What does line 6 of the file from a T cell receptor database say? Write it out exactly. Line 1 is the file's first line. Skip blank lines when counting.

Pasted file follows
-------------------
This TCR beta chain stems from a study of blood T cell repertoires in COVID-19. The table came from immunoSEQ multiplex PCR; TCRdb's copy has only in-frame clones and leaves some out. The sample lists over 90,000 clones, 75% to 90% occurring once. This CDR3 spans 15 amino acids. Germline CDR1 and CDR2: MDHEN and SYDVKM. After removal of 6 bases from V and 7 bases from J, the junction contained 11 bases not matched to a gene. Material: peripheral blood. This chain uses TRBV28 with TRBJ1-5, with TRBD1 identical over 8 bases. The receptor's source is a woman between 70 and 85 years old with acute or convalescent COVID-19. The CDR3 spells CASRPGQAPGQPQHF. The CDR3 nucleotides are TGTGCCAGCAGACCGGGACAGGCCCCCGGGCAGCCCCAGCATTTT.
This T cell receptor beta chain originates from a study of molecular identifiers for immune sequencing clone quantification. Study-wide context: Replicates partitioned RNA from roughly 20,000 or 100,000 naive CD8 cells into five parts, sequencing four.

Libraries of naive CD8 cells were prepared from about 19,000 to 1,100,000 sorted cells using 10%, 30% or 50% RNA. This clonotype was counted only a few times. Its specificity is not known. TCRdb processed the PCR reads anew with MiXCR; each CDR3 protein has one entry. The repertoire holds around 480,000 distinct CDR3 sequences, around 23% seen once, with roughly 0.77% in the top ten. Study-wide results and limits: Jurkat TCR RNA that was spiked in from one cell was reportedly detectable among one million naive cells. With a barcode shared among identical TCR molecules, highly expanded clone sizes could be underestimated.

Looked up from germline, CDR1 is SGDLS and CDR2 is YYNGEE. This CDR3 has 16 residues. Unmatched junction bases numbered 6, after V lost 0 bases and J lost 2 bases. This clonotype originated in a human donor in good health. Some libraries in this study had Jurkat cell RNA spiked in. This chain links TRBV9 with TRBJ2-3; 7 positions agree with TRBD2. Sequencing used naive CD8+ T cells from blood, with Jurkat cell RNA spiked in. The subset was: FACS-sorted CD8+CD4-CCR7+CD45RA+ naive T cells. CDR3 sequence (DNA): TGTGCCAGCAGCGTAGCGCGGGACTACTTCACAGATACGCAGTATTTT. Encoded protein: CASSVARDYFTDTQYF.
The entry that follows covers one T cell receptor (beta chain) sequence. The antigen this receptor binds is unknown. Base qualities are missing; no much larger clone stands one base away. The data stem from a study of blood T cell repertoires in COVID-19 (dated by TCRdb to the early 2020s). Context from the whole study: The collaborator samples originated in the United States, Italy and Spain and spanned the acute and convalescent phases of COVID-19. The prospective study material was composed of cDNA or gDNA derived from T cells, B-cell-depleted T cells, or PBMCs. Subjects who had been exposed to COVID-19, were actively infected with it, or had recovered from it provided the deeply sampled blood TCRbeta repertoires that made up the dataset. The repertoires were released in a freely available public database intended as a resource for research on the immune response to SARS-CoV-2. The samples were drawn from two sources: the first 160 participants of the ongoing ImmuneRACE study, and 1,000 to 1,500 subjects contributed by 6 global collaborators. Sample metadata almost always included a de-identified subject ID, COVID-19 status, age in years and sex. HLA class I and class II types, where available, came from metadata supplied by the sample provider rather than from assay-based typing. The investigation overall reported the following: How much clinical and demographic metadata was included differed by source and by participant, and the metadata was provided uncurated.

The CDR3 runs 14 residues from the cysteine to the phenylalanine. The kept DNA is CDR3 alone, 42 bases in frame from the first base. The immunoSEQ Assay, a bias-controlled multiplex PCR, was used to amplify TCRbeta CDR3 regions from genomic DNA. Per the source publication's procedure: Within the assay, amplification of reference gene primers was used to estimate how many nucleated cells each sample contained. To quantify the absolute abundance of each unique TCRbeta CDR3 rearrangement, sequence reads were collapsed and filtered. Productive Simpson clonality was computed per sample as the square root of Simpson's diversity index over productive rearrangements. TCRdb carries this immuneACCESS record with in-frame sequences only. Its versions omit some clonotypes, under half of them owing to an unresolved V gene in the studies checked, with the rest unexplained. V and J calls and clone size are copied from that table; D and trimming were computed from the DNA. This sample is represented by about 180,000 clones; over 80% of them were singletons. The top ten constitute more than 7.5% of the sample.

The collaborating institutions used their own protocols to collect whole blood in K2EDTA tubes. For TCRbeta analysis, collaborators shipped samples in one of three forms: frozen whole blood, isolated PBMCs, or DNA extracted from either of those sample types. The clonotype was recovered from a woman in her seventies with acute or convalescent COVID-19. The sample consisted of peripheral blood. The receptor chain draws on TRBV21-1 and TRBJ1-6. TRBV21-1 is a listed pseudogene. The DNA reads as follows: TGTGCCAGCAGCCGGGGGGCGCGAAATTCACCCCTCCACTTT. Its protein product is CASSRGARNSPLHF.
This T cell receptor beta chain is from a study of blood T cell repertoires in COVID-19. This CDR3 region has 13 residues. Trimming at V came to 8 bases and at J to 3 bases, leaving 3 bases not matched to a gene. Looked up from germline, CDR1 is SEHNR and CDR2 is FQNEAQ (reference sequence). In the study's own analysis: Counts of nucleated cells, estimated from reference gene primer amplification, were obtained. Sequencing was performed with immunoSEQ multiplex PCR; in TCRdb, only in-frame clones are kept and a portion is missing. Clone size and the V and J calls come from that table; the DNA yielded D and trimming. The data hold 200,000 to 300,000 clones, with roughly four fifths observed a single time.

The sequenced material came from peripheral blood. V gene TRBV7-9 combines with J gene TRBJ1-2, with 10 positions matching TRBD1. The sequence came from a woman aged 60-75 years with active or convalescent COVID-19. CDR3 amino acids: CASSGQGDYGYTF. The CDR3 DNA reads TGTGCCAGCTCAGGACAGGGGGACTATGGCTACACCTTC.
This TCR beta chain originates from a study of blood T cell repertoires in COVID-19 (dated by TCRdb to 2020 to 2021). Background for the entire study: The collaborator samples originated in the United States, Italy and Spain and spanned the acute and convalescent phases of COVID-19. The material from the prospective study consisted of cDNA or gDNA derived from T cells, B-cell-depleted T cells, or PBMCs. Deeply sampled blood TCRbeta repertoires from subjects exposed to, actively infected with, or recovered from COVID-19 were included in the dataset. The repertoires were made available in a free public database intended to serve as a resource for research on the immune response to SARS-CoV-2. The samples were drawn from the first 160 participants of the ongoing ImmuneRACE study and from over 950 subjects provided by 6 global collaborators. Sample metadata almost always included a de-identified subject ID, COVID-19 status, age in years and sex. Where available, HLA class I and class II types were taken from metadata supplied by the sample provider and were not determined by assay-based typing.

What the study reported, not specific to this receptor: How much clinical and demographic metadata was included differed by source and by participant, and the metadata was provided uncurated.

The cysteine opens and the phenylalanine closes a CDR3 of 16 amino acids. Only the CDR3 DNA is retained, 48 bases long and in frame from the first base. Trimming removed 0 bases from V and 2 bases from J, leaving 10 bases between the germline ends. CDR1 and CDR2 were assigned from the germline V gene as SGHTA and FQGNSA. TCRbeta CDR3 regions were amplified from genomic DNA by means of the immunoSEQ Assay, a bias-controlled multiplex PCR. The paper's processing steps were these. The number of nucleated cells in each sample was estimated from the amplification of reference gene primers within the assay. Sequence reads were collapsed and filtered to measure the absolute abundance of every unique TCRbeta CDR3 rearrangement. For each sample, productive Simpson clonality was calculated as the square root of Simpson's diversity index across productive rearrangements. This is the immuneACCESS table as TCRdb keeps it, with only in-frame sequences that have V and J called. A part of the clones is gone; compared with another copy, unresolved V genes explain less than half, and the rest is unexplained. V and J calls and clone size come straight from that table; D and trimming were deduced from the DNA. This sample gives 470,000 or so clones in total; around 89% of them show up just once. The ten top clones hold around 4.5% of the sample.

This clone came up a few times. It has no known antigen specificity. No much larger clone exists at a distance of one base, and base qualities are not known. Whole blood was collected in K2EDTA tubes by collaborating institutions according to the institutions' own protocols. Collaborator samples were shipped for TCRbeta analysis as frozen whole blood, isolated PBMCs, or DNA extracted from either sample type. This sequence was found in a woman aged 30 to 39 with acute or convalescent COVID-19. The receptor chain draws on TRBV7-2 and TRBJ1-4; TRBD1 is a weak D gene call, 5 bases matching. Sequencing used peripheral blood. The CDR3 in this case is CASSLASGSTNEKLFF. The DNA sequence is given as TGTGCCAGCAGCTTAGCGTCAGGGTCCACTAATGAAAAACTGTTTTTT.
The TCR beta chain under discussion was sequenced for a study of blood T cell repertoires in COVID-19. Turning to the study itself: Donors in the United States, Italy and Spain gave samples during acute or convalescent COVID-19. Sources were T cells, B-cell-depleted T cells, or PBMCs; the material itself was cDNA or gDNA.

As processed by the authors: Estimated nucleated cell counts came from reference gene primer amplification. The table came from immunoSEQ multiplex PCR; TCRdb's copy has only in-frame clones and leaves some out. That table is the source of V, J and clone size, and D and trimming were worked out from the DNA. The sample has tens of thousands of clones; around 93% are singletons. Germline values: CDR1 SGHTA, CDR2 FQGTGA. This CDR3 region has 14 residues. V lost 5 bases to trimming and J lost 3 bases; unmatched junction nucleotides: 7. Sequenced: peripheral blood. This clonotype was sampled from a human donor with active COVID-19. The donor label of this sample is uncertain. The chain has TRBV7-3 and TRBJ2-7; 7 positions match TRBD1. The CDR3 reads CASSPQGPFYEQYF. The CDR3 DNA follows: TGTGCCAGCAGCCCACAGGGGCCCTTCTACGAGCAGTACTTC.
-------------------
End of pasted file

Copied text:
The CDR3 runs 14 residues from the cysteine to the phenylalanine. The kept DNA is CDR3 alone, 42 bases in frame from the first base. The immunoSEQ Assay, a bias-controlled multiplex PCR, was used to amplify TCRbeta CDR3 regions from genomic DNA. Per the source publication's procedure: Within the assay, amplification of reference gene primers was used to estimate how many nucleated cells each sample contained. To quantify the absolute abundance of each unique TCRbeta CDR3 rearrangement, sequence reads were collapsed and filtered. Productive Simpson clonality was computed per sample as the square root of Simpson's diversity index over productive rearrangements. TCRdb carries this immuneACCESS record with in-frame sequences only. Its versions omit some clonotypes, under half of them owing to an unresolved V gene in the studies checked, with the rest unexplained. V and J calls and clone size are copied from that table; D and trimming were computed from the DNA. This sample is represented by about 180,000 clones; over 80% of them were singletons. The top ten constitute more than 7.5% of the sample.